While browsing at Ron's second-hand bookshop, be careful not to tread on the sleeping trampsby Jeremy Clarke / April 20, 1999 / Leave a comment
Published in April 1999 issue of Prospect Magazine
I have one friend. He’s called Ron. Although, to tell the truth, I don’t believe he actually likes me much either.
Ron lives in the vestry of an architecturally important, semi-derelict church which he bought 20 years ago with his redundancy money. When he first moved there (he’ll go absolutely radio rental if he finds out I’ve written about him), Ron had all sorts of ideas for making money out of the place, but they all fell on stony ground and invariably culminated in a visit from the bailiffs. Several times Ron saw his worldly goods being carried out of the church by hard-faced men wearing long dark overcoats. But he noticed that whatever else they took, the bailiffs always left his books. It wasn’t that they had anything against reading, they said, it was simply that, as far as they were concerned, books just weren’t worth the trouble. Too much fetching and carrying for too little return, they said.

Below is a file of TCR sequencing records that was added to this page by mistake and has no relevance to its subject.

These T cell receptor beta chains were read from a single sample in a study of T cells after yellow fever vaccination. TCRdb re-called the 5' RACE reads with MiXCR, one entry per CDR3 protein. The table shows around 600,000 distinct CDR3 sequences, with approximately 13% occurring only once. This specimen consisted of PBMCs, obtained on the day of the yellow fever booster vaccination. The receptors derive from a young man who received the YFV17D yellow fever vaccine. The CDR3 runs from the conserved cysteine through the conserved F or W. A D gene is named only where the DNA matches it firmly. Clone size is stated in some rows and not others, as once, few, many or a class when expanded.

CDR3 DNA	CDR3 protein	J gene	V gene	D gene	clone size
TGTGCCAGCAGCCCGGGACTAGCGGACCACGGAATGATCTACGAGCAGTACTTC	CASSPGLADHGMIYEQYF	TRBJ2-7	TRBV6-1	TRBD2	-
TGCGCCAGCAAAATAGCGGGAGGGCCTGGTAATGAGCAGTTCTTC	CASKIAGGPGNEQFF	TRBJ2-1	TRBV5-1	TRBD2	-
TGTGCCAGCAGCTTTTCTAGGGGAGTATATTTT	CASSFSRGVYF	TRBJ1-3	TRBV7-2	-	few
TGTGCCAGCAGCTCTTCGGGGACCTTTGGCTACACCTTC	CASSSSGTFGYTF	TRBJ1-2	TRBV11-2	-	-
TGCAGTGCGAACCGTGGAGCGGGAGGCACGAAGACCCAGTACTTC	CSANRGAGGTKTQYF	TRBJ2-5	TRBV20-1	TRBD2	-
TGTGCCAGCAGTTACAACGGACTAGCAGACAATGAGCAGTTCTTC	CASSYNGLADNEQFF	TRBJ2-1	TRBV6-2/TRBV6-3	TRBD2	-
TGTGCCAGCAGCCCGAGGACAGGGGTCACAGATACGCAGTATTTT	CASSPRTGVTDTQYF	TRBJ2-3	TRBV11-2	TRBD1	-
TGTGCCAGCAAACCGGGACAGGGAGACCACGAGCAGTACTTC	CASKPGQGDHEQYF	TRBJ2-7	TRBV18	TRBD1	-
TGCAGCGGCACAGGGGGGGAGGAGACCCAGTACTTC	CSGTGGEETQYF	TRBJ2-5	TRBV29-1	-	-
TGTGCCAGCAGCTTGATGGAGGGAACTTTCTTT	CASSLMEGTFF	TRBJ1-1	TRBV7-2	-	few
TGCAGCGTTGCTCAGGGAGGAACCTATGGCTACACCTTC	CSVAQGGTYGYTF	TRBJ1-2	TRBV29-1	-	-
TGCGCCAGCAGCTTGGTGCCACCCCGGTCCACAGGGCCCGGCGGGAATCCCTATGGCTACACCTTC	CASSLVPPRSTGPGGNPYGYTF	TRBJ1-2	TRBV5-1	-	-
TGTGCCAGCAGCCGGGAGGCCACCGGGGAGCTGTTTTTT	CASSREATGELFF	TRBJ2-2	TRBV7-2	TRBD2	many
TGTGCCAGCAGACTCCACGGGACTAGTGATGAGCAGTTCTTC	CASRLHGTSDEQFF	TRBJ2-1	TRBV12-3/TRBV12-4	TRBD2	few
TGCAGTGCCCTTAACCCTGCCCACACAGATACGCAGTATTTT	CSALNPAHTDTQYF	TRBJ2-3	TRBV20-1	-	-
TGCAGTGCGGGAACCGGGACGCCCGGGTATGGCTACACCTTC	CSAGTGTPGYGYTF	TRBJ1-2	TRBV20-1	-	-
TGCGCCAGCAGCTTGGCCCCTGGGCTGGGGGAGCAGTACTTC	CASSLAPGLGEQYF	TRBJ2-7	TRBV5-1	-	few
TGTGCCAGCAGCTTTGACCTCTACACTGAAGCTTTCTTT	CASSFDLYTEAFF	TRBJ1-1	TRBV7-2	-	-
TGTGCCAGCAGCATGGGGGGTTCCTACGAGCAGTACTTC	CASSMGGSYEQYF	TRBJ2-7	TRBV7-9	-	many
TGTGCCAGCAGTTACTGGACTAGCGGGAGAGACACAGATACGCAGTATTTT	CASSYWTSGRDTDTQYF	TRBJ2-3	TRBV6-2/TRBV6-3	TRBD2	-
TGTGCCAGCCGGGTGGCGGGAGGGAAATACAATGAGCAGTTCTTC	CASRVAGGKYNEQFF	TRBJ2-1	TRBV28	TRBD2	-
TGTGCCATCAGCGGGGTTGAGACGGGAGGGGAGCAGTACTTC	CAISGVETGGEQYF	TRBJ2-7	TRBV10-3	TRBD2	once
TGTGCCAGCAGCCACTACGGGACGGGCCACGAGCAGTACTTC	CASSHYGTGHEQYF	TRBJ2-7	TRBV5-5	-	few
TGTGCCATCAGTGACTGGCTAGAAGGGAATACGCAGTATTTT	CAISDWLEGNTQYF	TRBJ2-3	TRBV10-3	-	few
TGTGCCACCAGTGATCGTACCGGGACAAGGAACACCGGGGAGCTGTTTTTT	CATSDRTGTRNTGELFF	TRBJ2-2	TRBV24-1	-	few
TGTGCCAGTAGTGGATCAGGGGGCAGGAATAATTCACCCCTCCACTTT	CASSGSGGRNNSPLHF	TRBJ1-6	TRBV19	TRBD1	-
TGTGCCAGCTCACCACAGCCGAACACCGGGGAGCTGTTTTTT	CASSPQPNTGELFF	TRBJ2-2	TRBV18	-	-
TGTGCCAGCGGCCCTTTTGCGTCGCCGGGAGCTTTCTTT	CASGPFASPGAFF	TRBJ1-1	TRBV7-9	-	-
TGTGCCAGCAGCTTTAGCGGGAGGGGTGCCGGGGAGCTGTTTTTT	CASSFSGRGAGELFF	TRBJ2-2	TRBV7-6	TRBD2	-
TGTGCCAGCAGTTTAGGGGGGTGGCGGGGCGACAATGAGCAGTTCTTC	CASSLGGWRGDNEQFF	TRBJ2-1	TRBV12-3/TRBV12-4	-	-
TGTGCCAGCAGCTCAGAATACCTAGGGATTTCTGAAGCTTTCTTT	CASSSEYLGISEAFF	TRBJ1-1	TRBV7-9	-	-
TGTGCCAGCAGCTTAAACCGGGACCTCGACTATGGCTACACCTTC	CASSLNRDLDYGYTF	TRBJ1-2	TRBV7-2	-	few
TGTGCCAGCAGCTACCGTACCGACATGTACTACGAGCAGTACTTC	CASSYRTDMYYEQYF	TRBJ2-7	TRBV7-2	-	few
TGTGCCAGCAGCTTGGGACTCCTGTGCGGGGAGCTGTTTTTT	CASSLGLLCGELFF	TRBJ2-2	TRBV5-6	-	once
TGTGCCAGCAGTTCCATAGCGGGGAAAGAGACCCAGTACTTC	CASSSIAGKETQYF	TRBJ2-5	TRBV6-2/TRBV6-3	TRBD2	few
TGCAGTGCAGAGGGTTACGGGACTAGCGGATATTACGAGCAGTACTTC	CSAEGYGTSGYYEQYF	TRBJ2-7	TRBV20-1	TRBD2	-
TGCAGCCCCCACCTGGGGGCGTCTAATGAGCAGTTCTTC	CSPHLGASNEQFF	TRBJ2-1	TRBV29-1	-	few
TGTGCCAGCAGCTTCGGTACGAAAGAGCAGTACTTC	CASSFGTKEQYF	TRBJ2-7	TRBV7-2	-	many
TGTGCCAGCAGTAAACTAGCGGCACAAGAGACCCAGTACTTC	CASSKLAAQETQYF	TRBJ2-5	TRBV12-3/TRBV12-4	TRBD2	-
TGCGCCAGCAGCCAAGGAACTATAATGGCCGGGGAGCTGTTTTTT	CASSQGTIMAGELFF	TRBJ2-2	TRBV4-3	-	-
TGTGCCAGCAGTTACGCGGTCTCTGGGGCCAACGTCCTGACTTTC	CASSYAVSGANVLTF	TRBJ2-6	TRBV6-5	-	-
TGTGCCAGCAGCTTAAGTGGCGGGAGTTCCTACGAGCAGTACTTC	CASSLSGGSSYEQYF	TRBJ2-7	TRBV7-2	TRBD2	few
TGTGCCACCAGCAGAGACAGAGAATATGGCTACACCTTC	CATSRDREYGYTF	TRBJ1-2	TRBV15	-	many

So Ron turned his church into a second-hand bookstore. A cabinet maker by trade, he constructed hundreds of yards of tall, beautifully dovetailed bookshelves and filled them with books which he bought by the pound from local auction rooms and elsewhere. When word got about that Ron was on the look-out for books, his neighbours left boxes and bin liners full of them outside the church. Ron has been making a sort of living from them ever since. He is still troubled with bailiffs from time to time, but they don’t even glance at his books. They would sooner dismantle the shelves and take them away, Ron says, than stagger up and down the church steps with boxes full of old books.